Yesterday, the Boulevard Montmorency - a parallell road that runs along the small interchange near Limoilou - was completed. After installing the road (more on that at the bottom of this post), I was ready to apply ground cover following my usual 3 steps.
The land features and road were merged together using universal mud (latex paint + Celluclay). Trying to get that stuff not on the road was kind of nerve breaking!
Then, a good coat of my custom mix dirt latex color was brushed over the landforms. It serves to get a decent basic color before applying scatter material, but also it's an excellent adhesive for the aforementioned scenic material.
Finally, ground cover. As you can see, there's much more grass in this part of the scene. It's because the track enter a residential area and these public areas are well-maintained. A fwe large trees (orms) will grace the small plot at right while small brushes and trees will find their way on the other side of the track.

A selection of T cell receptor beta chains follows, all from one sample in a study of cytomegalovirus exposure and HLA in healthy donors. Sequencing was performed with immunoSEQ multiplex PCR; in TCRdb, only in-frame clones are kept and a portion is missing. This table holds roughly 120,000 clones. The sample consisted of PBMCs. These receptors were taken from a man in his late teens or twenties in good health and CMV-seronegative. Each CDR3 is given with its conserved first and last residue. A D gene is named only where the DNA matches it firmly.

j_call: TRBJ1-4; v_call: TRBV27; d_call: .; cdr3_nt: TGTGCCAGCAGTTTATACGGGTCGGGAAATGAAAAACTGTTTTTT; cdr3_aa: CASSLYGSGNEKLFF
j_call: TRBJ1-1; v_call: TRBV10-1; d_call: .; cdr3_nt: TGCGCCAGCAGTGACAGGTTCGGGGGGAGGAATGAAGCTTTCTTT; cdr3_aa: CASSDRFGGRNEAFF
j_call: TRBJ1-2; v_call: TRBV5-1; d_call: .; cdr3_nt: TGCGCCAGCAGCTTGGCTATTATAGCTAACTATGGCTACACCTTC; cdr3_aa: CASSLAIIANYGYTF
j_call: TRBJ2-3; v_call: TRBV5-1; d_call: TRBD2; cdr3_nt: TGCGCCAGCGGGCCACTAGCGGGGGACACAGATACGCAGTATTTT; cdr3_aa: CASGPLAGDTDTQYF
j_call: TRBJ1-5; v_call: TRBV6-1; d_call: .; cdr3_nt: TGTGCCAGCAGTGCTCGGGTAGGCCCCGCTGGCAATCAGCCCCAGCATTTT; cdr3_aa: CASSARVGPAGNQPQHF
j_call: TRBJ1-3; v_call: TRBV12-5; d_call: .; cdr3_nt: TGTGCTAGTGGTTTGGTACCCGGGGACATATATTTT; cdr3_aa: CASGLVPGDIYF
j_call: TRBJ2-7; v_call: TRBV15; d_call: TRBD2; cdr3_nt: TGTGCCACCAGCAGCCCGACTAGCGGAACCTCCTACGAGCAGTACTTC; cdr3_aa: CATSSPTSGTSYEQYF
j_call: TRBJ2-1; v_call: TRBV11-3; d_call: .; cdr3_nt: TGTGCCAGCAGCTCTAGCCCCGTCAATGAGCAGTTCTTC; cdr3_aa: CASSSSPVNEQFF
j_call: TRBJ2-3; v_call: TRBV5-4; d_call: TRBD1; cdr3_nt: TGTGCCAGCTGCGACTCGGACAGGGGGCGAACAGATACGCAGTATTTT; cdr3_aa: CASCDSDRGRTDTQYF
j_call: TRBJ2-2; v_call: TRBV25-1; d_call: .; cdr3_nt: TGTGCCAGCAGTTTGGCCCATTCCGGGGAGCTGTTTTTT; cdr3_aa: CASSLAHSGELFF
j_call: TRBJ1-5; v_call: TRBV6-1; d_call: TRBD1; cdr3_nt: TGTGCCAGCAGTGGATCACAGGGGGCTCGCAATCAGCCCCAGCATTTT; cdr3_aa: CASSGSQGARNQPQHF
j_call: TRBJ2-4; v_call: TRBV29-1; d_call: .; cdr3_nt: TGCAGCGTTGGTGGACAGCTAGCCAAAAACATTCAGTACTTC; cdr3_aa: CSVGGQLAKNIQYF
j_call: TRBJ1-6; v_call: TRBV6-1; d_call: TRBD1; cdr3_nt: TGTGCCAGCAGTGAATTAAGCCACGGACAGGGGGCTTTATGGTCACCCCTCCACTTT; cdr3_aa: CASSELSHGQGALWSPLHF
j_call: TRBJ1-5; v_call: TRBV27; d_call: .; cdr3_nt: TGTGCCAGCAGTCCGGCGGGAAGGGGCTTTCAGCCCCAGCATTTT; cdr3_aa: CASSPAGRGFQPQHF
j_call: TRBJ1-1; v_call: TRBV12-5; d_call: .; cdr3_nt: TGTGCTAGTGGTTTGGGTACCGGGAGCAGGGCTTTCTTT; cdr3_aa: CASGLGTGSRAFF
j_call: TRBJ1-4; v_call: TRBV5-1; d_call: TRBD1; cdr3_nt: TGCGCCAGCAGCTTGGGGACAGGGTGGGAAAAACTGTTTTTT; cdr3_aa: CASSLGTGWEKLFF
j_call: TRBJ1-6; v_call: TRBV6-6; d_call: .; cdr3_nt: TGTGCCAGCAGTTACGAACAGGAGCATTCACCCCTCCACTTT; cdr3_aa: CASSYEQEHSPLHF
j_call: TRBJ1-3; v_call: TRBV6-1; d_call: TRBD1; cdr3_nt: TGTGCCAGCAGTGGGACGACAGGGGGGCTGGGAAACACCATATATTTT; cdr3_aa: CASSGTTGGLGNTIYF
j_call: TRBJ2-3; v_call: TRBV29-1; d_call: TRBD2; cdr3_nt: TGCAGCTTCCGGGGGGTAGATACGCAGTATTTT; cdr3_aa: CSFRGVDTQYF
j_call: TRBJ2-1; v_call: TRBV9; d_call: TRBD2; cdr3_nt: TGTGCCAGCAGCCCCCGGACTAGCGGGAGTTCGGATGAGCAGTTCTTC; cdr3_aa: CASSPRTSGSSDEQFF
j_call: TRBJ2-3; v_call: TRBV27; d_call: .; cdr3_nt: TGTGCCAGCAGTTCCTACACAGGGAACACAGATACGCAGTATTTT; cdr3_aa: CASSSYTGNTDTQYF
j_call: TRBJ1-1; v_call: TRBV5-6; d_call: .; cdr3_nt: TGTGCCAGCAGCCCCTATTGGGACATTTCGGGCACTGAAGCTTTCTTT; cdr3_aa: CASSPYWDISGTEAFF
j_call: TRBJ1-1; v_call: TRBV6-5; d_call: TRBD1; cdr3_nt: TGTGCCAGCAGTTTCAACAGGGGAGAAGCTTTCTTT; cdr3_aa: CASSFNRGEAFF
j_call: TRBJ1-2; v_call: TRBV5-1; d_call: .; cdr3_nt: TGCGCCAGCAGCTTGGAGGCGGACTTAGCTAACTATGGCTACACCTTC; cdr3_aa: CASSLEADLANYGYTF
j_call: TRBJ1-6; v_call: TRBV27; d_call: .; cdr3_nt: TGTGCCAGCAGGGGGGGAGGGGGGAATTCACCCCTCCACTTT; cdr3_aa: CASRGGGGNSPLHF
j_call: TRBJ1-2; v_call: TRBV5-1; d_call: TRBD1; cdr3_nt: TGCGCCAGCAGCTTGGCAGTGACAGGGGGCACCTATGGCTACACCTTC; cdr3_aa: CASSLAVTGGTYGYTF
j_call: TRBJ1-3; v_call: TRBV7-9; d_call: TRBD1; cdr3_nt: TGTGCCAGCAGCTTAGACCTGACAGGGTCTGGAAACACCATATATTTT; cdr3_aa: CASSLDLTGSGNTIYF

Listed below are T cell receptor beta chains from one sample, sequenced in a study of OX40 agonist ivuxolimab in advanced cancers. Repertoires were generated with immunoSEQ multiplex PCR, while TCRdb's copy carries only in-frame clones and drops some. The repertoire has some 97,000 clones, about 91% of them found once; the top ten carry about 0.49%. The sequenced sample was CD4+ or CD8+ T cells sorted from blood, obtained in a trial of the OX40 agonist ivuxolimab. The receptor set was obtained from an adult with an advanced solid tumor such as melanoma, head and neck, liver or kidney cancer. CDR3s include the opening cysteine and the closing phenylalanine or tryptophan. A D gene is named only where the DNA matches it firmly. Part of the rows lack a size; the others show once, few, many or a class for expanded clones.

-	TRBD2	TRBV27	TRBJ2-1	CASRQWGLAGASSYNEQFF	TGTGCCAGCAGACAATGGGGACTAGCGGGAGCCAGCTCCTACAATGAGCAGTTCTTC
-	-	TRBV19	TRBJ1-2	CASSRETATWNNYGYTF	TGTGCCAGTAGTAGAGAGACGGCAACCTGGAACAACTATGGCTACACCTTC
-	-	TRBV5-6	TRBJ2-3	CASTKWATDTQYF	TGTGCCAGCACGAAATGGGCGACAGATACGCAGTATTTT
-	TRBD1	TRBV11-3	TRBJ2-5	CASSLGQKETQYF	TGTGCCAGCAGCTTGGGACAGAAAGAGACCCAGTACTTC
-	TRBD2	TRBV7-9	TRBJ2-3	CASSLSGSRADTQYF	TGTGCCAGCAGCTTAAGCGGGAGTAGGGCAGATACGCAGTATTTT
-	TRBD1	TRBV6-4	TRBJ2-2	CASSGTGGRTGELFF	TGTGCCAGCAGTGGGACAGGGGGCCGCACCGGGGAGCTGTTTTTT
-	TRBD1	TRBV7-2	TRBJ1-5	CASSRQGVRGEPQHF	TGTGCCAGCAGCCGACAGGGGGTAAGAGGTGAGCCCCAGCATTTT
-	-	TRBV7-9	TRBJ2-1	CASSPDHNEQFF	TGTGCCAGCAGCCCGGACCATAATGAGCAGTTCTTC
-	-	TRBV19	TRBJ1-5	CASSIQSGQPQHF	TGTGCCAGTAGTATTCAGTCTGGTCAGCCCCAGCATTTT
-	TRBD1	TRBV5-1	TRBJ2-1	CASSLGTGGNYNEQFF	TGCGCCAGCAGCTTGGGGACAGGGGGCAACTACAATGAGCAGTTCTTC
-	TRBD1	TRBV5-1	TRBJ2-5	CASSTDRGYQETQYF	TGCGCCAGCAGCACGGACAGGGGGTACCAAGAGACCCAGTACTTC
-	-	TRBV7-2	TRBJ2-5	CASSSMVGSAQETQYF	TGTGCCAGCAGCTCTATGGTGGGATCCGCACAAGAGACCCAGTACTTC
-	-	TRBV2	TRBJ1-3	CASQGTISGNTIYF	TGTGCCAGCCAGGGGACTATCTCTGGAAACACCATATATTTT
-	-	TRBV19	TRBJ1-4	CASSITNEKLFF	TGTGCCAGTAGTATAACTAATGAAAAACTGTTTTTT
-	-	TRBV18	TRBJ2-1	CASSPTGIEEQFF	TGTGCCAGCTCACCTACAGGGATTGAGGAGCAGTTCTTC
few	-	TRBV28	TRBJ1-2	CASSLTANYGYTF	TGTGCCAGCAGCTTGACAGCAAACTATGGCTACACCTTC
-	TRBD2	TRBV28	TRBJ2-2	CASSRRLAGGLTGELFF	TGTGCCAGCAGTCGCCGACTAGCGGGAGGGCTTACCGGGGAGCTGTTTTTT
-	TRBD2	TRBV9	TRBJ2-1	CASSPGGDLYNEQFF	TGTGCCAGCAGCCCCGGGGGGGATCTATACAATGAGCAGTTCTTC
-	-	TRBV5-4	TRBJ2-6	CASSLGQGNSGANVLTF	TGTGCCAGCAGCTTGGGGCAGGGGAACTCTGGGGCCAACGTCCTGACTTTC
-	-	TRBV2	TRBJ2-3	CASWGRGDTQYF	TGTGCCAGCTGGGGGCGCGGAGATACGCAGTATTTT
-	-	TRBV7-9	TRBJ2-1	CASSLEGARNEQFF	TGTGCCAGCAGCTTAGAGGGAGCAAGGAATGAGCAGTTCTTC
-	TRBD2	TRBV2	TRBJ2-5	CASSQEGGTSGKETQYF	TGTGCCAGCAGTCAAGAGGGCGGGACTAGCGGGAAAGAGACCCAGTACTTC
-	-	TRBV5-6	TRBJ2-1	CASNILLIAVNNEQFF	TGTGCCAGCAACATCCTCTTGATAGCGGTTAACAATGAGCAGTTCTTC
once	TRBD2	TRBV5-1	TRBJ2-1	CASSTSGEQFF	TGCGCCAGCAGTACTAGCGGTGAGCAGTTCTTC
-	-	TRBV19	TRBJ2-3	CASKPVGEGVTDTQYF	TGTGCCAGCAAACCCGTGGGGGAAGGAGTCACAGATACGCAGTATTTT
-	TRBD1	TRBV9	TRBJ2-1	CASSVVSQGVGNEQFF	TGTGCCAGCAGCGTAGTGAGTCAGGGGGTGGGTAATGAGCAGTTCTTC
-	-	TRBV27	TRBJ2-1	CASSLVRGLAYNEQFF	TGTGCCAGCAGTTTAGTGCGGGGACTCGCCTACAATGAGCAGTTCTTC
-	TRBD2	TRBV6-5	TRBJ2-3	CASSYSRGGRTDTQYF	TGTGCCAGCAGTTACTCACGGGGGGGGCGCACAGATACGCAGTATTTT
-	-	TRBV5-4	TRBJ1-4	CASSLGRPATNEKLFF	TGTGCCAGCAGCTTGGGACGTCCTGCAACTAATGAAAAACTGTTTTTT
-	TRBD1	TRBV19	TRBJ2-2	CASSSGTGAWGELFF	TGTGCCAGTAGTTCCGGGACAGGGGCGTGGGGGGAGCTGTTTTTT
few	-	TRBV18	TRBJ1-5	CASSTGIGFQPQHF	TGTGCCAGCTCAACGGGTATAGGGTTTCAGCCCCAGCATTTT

All week long I've been working on that road. It was made with thick cardboard and sprayed with several grey and automotive primers. Cracks were engraved with a metal point and enhanced with charcoal pencil. The road was then weathered by generously spraying a india ink-alcohol mix in the middle of each lane (a tip by Lance Mindheim).
The yellow line was painted with regular acrylic paint and severely scratched with a hobby knife blade to dull and chip it. In Quebec, most road markings don't last a single winter and are heavily faded. Some additional weathered was done using pastel chalks. It will require some more pastel chalk, particularly along the side of the road where winter dirt accumulates.
|No doubt were are in Quebec City|